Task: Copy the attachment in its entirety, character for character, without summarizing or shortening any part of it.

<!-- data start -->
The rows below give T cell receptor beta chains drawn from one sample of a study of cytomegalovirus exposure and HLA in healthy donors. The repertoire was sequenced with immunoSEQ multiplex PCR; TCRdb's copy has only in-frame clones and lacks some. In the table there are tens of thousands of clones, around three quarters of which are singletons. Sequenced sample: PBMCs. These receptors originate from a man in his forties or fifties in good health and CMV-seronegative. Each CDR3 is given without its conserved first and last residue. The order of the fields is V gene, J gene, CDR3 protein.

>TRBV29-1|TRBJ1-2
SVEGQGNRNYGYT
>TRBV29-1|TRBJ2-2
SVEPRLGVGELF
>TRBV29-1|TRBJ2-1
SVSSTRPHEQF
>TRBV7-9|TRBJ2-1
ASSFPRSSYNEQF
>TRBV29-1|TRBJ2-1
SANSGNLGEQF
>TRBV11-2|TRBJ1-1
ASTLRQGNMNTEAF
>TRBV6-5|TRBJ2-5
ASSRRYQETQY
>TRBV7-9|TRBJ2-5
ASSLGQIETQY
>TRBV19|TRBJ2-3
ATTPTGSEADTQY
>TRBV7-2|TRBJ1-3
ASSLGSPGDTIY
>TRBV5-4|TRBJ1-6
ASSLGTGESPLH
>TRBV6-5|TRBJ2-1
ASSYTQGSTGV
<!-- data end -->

The rows below give T cell receptor beta chains drawn from one sample of a study of cytomegalovirus exposure and HLA in healthy donors. The repertoire was sequenced with immunoSEQ multiplex PCR; TCRdb's copy has only in-frame clones and lacks some. In the table there are tens of thousands of clones, around three quarters of which are singletons. Sequenced sample: PBMCs. These receptors originate from a man in his forties or fifties in good health and CMV-seronegative. Each CDR3 is given without its conserved first and last residue. The order of the fields is V gene, J gene, CDR3 protein.

>TRBV29-1|TRBJ1-2
SVEGQGNRNYGYT
>TRBV29-1|TRBJ2-2
SVEPRLGVGELF
>TRBV29-1|TRBJ2-1
SVSSTRPHEQF
>TRBV7-9|TRBJ2-1
ASSFPRSSYNEQF
>TRBV29-1|TRBJ2-1
SANSGNLGEQF
>TRBV11-2|TRBJ1-1
ASTLRQGNMNTEAF
>TRBV6-5|TRBJ2-5
ASSRRYQETQY
>TRBV7-9|TRBJ2-5
ASSLGQIETQY
>TRBV19|TRBJ2-3
ATTPTGSEADTQY
>TRBV7-2|TRBJ1-3
ASSLGSPGDTIY
>TRBV5-4|TRBJ1-6
ASSLGTGESPLH
>TRBV6-5|TRBJ2-1
ASSYTQGSTGV